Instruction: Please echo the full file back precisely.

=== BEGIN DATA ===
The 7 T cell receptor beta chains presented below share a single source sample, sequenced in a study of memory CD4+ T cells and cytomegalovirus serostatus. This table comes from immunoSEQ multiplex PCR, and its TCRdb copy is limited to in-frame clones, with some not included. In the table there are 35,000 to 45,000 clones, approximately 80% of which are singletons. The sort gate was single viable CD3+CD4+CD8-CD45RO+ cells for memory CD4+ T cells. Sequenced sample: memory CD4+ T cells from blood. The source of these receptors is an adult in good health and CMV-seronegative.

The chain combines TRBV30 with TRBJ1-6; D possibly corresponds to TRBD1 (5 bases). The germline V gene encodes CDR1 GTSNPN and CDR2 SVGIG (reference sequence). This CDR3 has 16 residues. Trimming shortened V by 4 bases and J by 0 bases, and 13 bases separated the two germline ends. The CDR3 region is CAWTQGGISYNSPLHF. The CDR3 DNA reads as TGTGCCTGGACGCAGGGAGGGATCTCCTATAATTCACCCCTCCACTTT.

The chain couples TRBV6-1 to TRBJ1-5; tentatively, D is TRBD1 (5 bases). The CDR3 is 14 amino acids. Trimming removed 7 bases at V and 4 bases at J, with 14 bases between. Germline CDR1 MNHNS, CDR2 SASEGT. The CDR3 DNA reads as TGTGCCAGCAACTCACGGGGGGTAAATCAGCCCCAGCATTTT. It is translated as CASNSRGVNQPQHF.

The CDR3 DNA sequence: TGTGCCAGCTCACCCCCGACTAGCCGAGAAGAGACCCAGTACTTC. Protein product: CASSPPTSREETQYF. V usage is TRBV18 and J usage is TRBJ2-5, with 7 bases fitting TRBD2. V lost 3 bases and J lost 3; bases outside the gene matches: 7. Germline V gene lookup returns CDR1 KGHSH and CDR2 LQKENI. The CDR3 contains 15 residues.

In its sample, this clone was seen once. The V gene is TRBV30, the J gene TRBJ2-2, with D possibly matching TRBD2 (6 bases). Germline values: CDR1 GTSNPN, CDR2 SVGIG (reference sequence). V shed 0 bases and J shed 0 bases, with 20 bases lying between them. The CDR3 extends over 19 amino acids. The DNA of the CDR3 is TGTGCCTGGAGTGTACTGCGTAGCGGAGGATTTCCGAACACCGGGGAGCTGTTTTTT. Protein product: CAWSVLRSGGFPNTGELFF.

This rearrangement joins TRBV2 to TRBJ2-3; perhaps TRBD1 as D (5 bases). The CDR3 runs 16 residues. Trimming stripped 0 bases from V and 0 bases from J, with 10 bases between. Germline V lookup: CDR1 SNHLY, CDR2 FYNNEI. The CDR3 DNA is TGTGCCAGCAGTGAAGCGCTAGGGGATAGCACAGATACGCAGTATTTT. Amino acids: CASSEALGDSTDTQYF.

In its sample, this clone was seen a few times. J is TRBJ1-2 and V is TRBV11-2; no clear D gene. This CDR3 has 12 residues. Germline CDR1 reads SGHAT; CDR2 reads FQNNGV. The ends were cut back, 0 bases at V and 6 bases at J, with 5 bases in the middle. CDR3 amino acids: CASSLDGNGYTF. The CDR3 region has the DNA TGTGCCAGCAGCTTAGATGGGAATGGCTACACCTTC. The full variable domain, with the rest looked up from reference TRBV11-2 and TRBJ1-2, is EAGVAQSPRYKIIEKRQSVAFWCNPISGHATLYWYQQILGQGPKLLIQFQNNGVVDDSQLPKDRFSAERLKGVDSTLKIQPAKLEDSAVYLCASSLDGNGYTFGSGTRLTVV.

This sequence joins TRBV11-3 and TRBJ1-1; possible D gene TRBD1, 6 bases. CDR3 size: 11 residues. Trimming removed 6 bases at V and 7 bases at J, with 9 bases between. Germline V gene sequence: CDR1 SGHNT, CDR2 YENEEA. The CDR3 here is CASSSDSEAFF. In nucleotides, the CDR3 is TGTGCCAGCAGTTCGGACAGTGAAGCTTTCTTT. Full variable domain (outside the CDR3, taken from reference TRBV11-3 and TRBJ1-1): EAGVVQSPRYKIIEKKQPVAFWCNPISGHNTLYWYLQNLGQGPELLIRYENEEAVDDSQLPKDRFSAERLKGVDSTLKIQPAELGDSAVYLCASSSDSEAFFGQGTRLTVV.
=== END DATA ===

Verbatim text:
The 7 T cell receptor beta chains presented below share a single source sample, sequenced in a study of memory CD4+ T cells and cytomegalovirus serostatus. This table comes from immunoSEQ multiplex PCR, and its TCRdb copy is limited to in-frame clones, with some not included. In the table there are 35,000 to 45,000 clones, approximately 80% of which are singletons. The sort gate was single viable CD3+CD4+CD8-CD45RO+ cells for memory CD4+ T cells. Sequenced sample: memory CD4+ T cells from blood. The source of these receptors is an adult in good health and CMV-seronegative.

The chain combines TRBV30 with TRBJ1-6; D possibly corresponds to TRBD1 (5 bases). The germline V gene encodes CDR1 GTSNPN and CDR2 SVGIG (reference sequence). This CDR3 has 16 residues. Trimming shortened V by 4 bases and J by 0 bases, and 13 bases separated the two germline ends. The CDR3 region is CAWTQGGISYNSPLHF. The CDR3 DNA reads as TGTGCCTGGACGCAGGGAGGGATCTCCTATAATTCACCCCTCCACTTT.

The chain couples TRBV6-1 to TRBJ1-5; tentatively, D is TRBD1 (5 bases). The CDR3 is 14 amino acids. Trimming removed 7 bases at V and 4 bases at J, with 14 bases between. Germline CDR1 MNHNS, CDR2 SASEGT. The CDR3 DNA reads as TGTGCCAGCAACTCACGGGGGGTAAATCAGCCCCAGCATTTT. It is translated as CASNSRGVNQPQHF.

The CDR3 DNA sequence: TGTGCCAGCTCACCCCCGACTAGCCGAGAAGAGACCCAGTACTTC. Protein product: CASSPPTSREETQYF. V usage is TRBV18 and J usage is TRBJ2-5, with 7 bases fitting TRBD2. V lost 3 bases and J lost 3; bases outside the gene matches: 7. Germline V gene lookup returns CDR1 KGHSH and CDR2 LQKENI. The CDR3 contains 15 residues.

In its sample, this clone was seen once. The V gene is TRBV30, the J gene TRBJ2-2, with D possibly matching TRBD2 (6 bases). Germline values: CDR1 GTSNPN, CDR2 SVGIG (reference sequence). V shed 0 bases and J shed 0 bases, with 20 bases lying between them. The CDR3 extends over 19 amino acids. The DNA of the CDR3 is TGTGCCTGGAGTGTACTGCGTAGCGGAGGATTTCCGAACACCGGGGAGCTGTTTTTT. Protein product: CAWSVLRSGGFPNTGELFF.

This rearrangement joins TRBV2 to TRBJ2-3; perhaps TRBD1 as D (5 bases). The CDR3 runs 16 residues. Trimming stripped 0 bases from V and 0 bases from J, with 10 bases between. Germline V lookup: CDR1 SNHLY, CDR2 FYNNEI. The CDR3 DNA is TGTGCCAGCAGTGAAGCGCTAGGGGATAGCACAGATACGCAGTATTTT. Amino acids: CASSEALGDSTDTQYF.

In its sample, this clone was seen a few times. J is TRBJ1-2 and V is TRBV11-2; no clear D gene. This CDR3 has 12 residues. Germline CDR1 reads SGHAT; CDR2 reads FQNNGV. The ends were cut back, 0 bases at V and 6 bases at J, with 5 bases in the middle. CDR3 amino acids: CASSLDGNGYTF. The CDR3 region has the DNA TGTGCCAGCAGCTTAGATGGGAATGGCTACACCTTC. The full variable domain, with the rest looked up from reference TRBV11-2 and TRBJ1-2, is EAGVAQSPRYKIIEKRQSVAFWCNPISGHATLYWYQQILGQGPKLLIQFQNNGVVDDSQLPKDRFSAERLKGVDSTLKIQPAKLEDSAVYLCASSLDGNGYTFGSGTRLTVV.

This sequence joins TRBV11-3 and TRBJ1-1; possible D gene TRBD1, 6 bases. CDR3 size: 11 residues. Trimming removed 6 bases at V and 7 bases at J, with 9 bases between. Germline V gene sequence: CDR1 SGHNT, CDR2 YENEEA. The CDR3 here is CASSSDSEAFF. In nucleotides, the CDR3 is TGTGCCAGCAGTTCGGACAGTGAAGCTTTCTTT. Full variable domain (outside the CDR3, taken from reference TRBV11-3 and TRBJ1-1): EAGVVQSPRYKIIEKKQPVAFWCNPISGHNTLYWYLQNLGQGPELLIRYENEEAVDDSQLPKDRFSAERLKGVDSTLKIQPAELGDSAVYLCASSSDSEAFFGQGTRLTVV.